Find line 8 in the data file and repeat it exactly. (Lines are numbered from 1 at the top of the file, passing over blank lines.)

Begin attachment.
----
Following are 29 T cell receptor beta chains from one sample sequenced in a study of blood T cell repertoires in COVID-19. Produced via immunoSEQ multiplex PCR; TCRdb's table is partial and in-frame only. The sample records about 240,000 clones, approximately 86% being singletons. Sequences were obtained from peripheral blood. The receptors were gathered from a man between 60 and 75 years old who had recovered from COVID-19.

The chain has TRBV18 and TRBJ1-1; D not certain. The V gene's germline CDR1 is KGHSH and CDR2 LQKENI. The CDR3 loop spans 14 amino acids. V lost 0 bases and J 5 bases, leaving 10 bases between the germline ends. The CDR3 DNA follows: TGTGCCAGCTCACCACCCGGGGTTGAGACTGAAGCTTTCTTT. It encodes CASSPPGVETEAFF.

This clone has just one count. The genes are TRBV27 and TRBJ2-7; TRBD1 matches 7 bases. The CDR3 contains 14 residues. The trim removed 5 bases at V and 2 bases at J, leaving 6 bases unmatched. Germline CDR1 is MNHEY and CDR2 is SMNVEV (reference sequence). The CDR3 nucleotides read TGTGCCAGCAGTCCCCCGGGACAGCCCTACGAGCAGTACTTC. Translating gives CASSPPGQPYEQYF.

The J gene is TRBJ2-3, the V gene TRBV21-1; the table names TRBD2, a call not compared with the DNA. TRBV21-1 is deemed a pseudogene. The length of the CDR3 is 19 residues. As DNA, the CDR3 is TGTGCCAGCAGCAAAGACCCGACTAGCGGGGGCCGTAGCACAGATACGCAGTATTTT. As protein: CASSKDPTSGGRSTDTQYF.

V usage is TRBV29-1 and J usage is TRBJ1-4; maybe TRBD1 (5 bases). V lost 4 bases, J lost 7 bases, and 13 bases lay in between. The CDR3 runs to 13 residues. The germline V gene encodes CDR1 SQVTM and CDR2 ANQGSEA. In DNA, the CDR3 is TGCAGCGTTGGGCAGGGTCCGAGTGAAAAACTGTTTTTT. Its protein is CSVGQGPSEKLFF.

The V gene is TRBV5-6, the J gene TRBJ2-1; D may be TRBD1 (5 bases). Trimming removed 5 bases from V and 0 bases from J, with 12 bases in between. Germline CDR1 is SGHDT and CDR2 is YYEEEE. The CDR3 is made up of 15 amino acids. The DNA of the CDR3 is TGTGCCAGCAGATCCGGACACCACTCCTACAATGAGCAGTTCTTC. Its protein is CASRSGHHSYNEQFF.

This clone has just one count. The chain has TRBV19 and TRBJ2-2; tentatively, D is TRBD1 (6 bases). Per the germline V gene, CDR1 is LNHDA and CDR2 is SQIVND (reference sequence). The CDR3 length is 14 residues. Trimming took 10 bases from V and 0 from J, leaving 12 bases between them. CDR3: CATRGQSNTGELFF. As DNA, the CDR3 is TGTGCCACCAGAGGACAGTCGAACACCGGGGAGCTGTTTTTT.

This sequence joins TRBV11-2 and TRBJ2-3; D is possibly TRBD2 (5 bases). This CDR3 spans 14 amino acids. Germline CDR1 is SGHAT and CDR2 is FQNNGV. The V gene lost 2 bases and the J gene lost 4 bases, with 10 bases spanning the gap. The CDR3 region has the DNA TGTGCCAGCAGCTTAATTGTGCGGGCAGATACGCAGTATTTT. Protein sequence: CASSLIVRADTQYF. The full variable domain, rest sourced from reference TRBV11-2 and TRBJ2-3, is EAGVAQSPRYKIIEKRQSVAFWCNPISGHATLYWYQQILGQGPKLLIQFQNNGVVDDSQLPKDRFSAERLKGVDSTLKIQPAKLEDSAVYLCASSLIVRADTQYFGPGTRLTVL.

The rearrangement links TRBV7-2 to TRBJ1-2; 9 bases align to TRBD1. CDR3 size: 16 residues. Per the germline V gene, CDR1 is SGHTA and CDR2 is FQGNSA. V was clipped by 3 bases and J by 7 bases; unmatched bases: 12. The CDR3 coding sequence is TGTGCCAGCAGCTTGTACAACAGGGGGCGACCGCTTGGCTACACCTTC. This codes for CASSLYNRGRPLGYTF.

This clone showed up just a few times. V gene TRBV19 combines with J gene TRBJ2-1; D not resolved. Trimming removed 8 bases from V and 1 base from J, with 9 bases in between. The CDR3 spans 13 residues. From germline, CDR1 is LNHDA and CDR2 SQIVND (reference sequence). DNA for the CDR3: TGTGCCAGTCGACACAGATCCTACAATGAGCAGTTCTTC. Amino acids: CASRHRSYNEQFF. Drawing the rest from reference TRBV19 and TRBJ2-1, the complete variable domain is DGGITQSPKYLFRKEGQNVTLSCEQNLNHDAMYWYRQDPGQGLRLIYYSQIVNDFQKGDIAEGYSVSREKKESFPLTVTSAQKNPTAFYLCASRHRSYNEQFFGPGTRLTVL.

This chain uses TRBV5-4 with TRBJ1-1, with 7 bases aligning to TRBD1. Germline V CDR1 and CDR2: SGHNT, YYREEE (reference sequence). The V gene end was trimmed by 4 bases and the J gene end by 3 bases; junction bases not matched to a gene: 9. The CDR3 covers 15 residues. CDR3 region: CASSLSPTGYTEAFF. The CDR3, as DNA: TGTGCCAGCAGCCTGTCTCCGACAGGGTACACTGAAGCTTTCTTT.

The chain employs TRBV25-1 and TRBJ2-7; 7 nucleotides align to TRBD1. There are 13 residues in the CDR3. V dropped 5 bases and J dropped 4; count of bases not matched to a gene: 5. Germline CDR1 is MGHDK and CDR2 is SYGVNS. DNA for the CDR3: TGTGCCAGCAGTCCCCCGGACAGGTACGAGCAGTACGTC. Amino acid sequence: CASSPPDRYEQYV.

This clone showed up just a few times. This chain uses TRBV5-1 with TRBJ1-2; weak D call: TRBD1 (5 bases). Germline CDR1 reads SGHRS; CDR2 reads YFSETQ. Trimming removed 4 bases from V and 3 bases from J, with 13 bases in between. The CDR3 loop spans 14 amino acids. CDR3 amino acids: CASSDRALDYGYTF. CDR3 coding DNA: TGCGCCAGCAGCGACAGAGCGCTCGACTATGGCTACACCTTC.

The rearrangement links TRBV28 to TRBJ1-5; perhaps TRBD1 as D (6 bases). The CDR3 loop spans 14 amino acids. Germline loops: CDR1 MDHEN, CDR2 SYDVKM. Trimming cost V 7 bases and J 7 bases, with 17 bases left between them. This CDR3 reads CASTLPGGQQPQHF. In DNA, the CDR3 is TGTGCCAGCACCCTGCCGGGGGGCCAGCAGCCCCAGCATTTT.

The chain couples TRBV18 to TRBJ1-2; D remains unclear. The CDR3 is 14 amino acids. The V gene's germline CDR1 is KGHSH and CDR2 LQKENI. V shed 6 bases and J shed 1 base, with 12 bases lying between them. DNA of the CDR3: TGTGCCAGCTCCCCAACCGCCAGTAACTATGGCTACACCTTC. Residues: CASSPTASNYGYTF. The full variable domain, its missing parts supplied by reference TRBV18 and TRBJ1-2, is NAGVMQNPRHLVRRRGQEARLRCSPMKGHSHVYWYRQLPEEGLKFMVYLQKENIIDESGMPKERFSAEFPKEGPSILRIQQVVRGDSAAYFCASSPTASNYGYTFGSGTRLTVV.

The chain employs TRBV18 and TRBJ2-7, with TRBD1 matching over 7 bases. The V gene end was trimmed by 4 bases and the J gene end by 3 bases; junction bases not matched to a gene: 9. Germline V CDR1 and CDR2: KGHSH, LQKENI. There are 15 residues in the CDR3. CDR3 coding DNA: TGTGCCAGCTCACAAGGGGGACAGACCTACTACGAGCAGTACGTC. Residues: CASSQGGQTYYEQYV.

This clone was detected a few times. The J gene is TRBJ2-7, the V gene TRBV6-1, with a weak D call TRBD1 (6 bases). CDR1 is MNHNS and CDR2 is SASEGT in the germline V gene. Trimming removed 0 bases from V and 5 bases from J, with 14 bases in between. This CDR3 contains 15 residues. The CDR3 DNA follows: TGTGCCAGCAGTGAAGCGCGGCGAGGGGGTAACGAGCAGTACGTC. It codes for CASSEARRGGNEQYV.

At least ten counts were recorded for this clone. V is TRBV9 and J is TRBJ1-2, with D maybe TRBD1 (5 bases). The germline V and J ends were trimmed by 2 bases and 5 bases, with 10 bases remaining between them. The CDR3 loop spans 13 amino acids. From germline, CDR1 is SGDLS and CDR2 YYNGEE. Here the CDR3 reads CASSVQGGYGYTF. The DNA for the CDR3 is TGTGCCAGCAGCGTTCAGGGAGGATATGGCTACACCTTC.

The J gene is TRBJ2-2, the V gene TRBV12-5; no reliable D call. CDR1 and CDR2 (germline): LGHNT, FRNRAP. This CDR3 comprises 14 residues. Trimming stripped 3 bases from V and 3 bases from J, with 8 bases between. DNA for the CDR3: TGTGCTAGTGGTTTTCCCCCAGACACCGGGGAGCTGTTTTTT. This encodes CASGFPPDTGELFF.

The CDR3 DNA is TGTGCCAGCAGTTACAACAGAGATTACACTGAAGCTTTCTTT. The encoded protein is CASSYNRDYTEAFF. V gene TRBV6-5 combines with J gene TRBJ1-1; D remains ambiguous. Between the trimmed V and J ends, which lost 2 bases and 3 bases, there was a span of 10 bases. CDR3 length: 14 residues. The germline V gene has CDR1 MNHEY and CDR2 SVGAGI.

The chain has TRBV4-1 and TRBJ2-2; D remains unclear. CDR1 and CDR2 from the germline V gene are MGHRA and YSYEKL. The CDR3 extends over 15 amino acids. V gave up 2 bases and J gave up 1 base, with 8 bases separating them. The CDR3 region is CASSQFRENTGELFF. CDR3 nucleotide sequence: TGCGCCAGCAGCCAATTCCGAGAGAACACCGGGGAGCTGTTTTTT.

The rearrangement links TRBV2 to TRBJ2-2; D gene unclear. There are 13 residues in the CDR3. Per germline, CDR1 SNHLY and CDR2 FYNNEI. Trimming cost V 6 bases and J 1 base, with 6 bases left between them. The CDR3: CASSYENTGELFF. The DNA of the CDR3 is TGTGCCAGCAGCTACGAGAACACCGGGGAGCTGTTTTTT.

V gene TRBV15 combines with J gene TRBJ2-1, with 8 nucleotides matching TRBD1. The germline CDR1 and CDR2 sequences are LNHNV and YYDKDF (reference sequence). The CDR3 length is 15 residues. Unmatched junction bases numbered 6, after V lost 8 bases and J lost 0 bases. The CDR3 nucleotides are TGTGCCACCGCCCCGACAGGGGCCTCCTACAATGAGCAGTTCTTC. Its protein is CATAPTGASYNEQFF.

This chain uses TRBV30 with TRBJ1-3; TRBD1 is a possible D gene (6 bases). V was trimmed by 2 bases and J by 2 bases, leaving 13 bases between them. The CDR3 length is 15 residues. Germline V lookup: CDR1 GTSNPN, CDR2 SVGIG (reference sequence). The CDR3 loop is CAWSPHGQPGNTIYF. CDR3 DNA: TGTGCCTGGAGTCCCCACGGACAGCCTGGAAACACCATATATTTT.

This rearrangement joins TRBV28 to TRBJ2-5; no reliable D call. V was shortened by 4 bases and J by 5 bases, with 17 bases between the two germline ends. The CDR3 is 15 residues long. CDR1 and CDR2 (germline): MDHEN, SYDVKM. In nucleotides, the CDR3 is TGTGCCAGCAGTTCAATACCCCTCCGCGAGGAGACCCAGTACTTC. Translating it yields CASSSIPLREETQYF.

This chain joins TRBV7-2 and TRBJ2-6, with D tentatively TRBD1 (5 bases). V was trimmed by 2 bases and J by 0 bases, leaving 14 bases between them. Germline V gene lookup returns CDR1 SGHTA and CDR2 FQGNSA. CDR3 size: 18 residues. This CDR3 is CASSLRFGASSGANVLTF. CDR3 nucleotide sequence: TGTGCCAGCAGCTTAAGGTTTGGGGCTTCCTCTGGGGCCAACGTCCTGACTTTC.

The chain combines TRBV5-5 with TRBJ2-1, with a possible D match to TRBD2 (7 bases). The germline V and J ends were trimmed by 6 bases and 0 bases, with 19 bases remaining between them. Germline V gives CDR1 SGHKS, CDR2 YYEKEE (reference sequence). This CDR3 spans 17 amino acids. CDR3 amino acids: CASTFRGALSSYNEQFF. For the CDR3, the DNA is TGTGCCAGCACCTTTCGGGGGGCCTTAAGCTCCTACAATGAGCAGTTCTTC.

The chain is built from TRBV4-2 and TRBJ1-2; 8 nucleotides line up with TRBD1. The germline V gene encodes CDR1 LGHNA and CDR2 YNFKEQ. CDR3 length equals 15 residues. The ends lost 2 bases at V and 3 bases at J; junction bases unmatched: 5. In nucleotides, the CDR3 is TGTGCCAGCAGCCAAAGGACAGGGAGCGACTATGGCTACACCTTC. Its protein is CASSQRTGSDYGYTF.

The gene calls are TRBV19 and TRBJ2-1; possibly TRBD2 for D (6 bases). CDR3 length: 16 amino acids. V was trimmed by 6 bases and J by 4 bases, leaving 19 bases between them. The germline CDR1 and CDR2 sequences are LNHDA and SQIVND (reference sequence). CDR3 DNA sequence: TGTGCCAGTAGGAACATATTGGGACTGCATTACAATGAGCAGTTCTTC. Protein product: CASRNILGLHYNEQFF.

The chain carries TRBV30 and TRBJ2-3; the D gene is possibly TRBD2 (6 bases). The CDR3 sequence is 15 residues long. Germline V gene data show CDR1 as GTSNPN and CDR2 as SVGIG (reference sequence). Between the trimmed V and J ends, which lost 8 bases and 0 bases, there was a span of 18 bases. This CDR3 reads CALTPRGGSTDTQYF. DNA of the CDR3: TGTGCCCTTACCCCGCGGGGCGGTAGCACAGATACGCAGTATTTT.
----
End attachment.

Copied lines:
This sequence joins TRBV11-2 and TRBJ2-3; D is possibly TRBD2 (5 bases). This CDR3 spans 14 amino acids. Germline CDR1 is SGHAT and CDR2 is FQNNGV. The V gene lost 2 bases and the J gene lost 4 bases, with 10 bases spanning the gap. The CDR3 region has the DNA TGTGCCAGCAGCTTAATTGTGCGGGCAGATACGCAGTATTTT. Protein sequence: CASSLIVRADTQYF. The full variable domain, rest sourced from reference TRBV11-2 and TRBJ2-3, is EAGVAQSPRYKIIEKRQSVAFWCNPISGHATLYWYQQILGQGPKLLIQFQNNGVVDDSQLPKDRFSAERLKGVDSTLKIQPAKLEDSAVYLCASSLIVRADTQYFGPGTRLTVL.